Where there are customizations in the workflow, we’ll also do some statistical analysis to look at how many times custom fields are actually used. Just because they were built doesn’t mean anyone uses them regularly.

Our medical group has grown substantially over the last few years. Given the number of physicians who currently use an EHR, we’ve had to do a fair number of conversions. Some of them are simple, especially when the source EHR is fairly primitive or doesn’t have a robust data structure. In those situations, we might convert the patient notes to PDF files and bring them in as if they were scanned documents. It doesn’t give us a lot of discrete data, but in some regards it may be safer than trying to map imprecise data.

I’ve seen systems that don’t use any kind of formatting on data fields (such as restricting blood pressure entries to numbers only) that lead to garbage in the record. In those situations, I typically sit down with the physician and explain the choices: we can either bring the data as images (akin to scanning a paper chart as far as patient safety is concerned) or we can spend a lot of time and money trying to map it. In the latter scenario, they will need to sign off on any corrections.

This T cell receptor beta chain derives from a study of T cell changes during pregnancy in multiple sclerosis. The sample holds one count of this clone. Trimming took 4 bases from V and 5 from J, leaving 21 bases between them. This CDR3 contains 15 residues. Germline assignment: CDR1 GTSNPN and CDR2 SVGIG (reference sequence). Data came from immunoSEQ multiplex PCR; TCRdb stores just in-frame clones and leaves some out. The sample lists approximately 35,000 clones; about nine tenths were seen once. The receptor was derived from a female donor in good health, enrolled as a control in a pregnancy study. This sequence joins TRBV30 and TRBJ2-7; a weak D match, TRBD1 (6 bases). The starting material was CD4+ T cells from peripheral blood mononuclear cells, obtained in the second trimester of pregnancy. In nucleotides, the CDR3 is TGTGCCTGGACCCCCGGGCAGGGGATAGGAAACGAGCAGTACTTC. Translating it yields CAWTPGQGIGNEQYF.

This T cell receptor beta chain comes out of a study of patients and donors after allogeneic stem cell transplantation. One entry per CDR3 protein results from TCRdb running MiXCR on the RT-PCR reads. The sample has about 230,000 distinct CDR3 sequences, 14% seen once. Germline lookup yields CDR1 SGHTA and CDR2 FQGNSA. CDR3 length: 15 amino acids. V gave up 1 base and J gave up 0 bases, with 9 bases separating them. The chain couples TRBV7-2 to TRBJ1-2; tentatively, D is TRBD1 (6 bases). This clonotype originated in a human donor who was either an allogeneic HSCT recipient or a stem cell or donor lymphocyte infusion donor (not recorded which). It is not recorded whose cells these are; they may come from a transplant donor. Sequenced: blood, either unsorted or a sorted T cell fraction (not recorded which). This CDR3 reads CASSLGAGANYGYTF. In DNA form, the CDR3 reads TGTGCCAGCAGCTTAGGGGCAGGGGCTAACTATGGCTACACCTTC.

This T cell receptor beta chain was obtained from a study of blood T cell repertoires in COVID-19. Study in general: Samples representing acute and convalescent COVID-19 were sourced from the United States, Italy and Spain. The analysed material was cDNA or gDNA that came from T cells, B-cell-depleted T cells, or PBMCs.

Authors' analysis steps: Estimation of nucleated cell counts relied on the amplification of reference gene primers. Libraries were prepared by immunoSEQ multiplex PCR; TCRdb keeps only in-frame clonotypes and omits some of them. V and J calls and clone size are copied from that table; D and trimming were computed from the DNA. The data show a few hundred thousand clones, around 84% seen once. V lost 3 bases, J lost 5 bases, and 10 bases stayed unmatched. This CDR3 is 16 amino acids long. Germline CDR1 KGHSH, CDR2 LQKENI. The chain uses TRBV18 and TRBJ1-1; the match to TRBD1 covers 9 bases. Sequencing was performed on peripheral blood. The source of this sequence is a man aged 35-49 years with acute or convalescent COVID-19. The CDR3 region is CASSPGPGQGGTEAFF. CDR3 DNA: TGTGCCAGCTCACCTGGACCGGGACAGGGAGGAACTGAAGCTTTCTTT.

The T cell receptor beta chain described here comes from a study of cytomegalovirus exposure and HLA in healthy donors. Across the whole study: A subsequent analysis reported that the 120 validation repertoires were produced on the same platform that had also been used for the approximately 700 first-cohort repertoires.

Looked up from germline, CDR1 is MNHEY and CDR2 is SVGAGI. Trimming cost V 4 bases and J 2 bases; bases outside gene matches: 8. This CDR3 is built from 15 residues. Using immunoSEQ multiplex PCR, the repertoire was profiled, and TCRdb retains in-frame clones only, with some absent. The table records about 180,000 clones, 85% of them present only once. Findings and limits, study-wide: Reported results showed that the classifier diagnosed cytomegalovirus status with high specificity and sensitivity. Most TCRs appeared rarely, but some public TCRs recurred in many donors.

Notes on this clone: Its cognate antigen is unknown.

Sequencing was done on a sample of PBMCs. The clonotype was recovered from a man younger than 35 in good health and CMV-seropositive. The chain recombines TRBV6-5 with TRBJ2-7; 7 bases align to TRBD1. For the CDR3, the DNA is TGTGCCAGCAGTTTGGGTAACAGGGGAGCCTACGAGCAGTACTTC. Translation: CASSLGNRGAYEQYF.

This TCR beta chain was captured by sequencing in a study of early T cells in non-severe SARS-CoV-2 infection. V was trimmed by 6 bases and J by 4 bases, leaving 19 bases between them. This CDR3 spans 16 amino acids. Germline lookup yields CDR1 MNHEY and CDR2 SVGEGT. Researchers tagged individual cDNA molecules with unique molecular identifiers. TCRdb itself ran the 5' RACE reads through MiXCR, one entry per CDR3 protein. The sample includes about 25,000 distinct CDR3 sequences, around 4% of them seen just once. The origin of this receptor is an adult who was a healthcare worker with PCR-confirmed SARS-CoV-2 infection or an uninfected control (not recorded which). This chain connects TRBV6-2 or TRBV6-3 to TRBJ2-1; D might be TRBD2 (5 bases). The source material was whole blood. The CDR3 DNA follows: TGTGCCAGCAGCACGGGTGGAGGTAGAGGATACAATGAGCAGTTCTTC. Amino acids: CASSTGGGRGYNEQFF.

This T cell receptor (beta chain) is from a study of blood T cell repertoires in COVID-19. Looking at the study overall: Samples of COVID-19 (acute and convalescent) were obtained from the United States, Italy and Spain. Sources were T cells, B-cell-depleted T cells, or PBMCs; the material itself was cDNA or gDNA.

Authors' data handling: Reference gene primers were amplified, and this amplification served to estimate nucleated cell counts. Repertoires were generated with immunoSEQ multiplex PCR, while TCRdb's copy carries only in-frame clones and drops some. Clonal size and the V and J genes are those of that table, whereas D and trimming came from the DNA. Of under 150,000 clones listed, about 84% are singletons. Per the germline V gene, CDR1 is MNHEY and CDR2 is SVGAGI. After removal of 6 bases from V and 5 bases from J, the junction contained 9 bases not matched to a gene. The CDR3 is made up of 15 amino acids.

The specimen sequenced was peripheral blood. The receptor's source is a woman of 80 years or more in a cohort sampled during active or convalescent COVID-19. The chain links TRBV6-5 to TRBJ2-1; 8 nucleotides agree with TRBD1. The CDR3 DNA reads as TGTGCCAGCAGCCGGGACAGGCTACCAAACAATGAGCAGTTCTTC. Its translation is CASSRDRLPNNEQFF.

Most physicians who hear about the time commitment for mapping data run shrieking out of my office and I never hear from them again until I see their signature on the checklist approving the test extract that’s been pulled into the imaging system. Those who aren’t scared off by the time commitment are usually scared off by the budget, which our medical group usually isn’t very keen on funding.